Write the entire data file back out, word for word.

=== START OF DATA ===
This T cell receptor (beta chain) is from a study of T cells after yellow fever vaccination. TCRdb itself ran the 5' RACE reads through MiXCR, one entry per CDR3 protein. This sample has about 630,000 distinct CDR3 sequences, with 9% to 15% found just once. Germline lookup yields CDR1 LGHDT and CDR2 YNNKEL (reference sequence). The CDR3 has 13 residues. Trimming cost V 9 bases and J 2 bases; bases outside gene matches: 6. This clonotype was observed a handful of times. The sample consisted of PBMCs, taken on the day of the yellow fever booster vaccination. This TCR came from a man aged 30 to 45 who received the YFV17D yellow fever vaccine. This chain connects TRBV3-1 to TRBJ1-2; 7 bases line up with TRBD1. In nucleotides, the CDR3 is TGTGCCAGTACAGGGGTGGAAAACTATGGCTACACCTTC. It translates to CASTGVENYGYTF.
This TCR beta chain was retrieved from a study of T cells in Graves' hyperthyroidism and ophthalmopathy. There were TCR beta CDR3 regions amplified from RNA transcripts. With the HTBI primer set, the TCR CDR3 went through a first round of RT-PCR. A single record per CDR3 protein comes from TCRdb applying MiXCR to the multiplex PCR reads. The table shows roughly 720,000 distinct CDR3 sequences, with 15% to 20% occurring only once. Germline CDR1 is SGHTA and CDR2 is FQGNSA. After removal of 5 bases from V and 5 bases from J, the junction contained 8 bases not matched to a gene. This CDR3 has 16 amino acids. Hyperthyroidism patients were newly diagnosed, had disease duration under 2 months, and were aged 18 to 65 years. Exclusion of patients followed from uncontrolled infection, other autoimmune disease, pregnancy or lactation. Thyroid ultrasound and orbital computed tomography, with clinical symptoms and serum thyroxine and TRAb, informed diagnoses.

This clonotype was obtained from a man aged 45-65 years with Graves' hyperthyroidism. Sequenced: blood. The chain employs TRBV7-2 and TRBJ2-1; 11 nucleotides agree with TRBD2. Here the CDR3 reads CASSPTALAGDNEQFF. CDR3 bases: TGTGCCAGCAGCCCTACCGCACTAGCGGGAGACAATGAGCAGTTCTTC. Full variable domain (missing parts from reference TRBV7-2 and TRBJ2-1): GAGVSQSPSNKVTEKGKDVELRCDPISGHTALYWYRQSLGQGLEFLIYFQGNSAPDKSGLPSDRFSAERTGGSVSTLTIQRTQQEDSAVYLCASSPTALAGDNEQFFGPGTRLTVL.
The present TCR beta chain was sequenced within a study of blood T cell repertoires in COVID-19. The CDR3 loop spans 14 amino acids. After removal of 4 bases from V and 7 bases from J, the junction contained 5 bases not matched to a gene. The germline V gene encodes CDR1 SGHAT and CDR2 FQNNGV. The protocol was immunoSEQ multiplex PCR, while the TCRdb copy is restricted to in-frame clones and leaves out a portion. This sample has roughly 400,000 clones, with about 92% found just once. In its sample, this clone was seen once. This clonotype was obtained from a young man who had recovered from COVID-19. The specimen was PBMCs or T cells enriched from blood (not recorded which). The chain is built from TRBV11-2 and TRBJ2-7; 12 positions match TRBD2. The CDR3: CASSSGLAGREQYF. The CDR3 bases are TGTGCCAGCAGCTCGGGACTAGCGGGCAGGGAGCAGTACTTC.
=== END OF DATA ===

This T cell receptor (beta chain) is from a study of T cells after yellow fever vaccination. TCRdb itself ran the 5' RACE reads through MiXCR, one entry per CDR3 protein. This sample has about 630,000 distinct CDR3 sequences, with 9% to 15% found just once. Germline lookup yields CDR1 LGHDT and CDR2 YNNKEL (reference sequence). The CDR3 has 13 residues. Trimming cost V 9 bases and J 2 bases; bases outside gene matches: 6. This clonotype was observed a handful of times. The sample consisted of PBMCs, taken on the day of the yellow fever booster vaccination. This TCR came from a man aged 30 to 45 who received the YFV17D yellow fever vaccine. This chain connects TRBV3-1 to TRBJ1-2; 7 bases line up with TRBD1. In nucleotides, the CDR3 is TGTGCCAGTACAGGGGTGGAAAACTATGGCTACACCTTC. It translates to CASTGVENYGYTF.
This TCR beta chain was retrieved from a study of T cells in Graves' hyperthyroidism and ophthalmopathy. There were TCR beta CDR3 regions amplified from RNA transcripts. With the HTBI primer set, the TCR CDR3 went through a first round of RT-PCR. A single record per CDR3 protein comes from TCRdb applying MiXCR to the multiplex PCR reads. The table shows roughly 720,000 distinct CDR3 sequences, with 15% to 20% occurring only once. Germline CDR1 is SGHTA and CDR2 is FQGNSA. After removal of 5 bases from V and 5 bases from J, the junction contained 8 bases not matched to a gene. This CDR3 has 16 amino acids. Hyperthyroidism patients were newly diagnosed, had disease duration under 2 months, and were aged 18 to 65 years. Exclusion of patients followed from uncontrolled infection, other autoimmune disease, pregnancy or lactation. Thyroid ultrasound and orbital computed tomography, with clinical symptoms and serum thyroxine and TRAb, informed diagnoses.

This clonotype was obtained from a man aged 45-65 years with Graves' hyperthyroidism. Sequenced: blood. The chain employs TRBV7-2 and TRBJ2-1; 11 nucleotides agree with TRBD2. Here the CDR3 reads CASSPTALAGDNEQFF. CDR3 bases: TGTGCCAGCAGCCCTACCGCACTAGCGGGAGACAATGAGCAGTTCTTC. Full variable domain (missing parts from reference TRBV7-2 and TRBJ2-1): GAGVSQSPSNKVTEKGKDVELRCDPISGHTALYWYRQSLGQGLEFLIYFQGNSAPDKSGLPSDRFSAERTGGSVSTLTIQRTQQEDSAVYLCASSPTALAGDNEQFFGPGTRLTVL.
The present TCR beta chain was sequenced within a study of blood T cell repertoires in COVID-19. The CDR3 loop spans 14 amino acids. After removal of 4 bases from V and 7 bases from J, the junction contained 5 bases not matched to a gene. The germline V gene encodes CDR1 SGHAT and CDR2 FQNNGV. The protocol was immunoSEQ multiplex PCR, while the TCRdb copy is restricted to in-frame clones and leaves out a portion. This sample has roughly 400,000 clones, with about 92% found just once. In its sample, this clone was seen once. This clonotype was obtained from a young man who had recovered from COVID-19. The specimen was PBMCs or T cells enriched from blood (not recorded which). The chain is built from TRBV11-2 and TRBJ2-7; 12 positions match TRBD2. The CDR3: CASSSGLAGREQYF. The CDR3 bases are TGTGCCAGCAGCTCGGGACTAGCGGGCAGGGAGCAGTACTTC.